- Development & Aid
- Economy & Trade
- Human Rights
- Global Governance
- Civil Society
Friday, November 27, 2015
- Nobel Laureate Betty Williams started her speech to a peace forum at the U.N. headquarters Thursday with perhaps the last thing the audience would expect her to say.
She urged them to stop glorifying working for peace.
“We could sit all day here and glorify it, but it’s not a thing that should be glorified,” she said. “It’s a thing that should be done in reality, every single day of our lives.”
Williams, who received the Nobel Peace Prize in 1976 for promoting a peaceful society, believes that each person, as a global citizen, has a role to play in bringing peace to the world.
“We can’t say ‘I don’t have to do it. Let them do it.’ Every child that dies in our world from conditions of malnutrition, from disease, from war, we are all guilty. As a human family, we are all guilty,” she said.
Her sentiment for global solidarity and responsibility was echoed by many others at the forum, where diplomats, educators and peace activists gathered to discuss the topic of “Global Citizenship and the Future of the U.N.”
The Feb. 20 event, sponsored by the U.N. Alliance of Civilisations and organised by Soka Gakkai International (SGI), Inter Press Service (IPS) news agency and the Toda Institute for Global Peace and Policy Research, also saw the launch of “A Forum for Peace: Daisaku Ikeda’s Proposals to the U.N.”
The book is a collection of 30 years of annual peace proposals by Buddhist thinker Ikeda, whose recommendations for global change and for the U.N. are seen as words of wisdom by Williams and other speakers at the forum.
“This is the book that really needs to be read by all of us,” said Ambassador Anwarul K. Chowdhury, former under-secretary-general and high representative.
“No human being in the world history has written so consistently and so substantively about the work of the U.N.,” he said, adding that many of Ikeda’s proposals, including the empowerment of women and young people in creating peace, have been reflected in the way the global body operates.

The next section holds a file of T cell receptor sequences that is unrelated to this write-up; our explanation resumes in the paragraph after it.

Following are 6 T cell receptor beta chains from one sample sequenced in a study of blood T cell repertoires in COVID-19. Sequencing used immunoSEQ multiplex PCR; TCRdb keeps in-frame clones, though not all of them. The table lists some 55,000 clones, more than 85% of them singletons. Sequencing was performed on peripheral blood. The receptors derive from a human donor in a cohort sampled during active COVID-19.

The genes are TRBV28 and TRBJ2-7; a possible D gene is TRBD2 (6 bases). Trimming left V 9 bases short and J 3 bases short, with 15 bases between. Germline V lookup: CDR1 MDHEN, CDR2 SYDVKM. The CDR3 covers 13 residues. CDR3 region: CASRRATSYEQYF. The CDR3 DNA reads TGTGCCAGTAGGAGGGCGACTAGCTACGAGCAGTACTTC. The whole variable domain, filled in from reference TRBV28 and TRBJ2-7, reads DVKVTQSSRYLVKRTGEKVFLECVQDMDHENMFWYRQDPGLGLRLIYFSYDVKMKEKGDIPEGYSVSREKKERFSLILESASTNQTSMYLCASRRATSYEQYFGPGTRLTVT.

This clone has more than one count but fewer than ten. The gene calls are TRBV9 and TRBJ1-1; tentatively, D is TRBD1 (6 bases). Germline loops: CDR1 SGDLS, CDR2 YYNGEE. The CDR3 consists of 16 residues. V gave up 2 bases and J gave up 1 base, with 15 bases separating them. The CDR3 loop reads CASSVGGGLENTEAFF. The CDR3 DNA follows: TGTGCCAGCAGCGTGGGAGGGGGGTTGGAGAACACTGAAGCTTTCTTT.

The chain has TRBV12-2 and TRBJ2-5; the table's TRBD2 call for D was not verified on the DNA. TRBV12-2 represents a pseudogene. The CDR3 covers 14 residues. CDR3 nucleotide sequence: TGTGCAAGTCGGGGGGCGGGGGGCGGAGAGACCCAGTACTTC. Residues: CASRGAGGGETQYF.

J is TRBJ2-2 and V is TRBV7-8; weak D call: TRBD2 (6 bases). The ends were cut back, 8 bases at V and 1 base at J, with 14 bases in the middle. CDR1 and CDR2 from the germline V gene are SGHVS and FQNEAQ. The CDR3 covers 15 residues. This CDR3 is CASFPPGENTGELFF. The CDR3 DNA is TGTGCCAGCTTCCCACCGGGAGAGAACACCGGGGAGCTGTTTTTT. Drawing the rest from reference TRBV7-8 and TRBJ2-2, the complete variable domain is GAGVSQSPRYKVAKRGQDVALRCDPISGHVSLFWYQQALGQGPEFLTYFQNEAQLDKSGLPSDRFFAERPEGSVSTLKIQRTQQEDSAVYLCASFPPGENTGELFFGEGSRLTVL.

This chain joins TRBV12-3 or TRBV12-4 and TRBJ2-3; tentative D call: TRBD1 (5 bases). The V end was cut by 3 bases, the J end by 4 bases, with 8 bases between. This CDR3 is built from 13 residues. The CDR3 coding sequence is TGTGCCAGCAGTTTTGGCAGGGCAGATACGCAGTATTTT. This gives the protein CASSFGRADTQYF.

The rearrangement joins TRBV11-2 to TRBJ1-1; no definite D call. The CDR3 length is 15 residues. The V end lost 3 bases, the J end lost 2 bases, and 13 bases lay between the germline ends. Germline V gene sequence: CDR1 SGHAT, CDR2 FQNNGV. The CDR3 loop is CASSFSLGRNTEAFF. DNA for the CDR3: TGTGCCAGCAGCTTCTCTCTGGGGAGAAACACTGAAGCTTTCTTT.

Ikeda’s concept of the “Culture of Peace,” Chowdhury said, is essential to make the world a secure place for future generations, by promoting peace through dialogue and nonviolence.
In his remarks sent to the forum, Ikeda said he has “repeatedly stressed the importance of fostering an awareness of our role and responsibility as global citizens,” which he considers the spiritual basis for countries to resolve conflicts and the source of hope for the future of the U.N.
He then called for a brand new programme of education specifically for global citizenship to be promoted by the U.N.
Education, Ikeda said, needs to deepen understanding of challenges facing humankind and promote a shared pledge among all people “not to seek one’s happiness and prosperity at the expense of others.”
In 2012, U.N. Secretary-General Ban Ki-moon launched “Education First,” an initiative aiming to get every child into school, increase education quality and foster global citizenship.
According to the U.N., it is not enough to only produce students who can read, write and count, but they also need to learn how to “think and act for the dignity of fellow human beings.” The problem with the current education system is that the values of peace, human rights, respect, cultural diversity and justice are not often embedded and emphasised in the ethos of schools.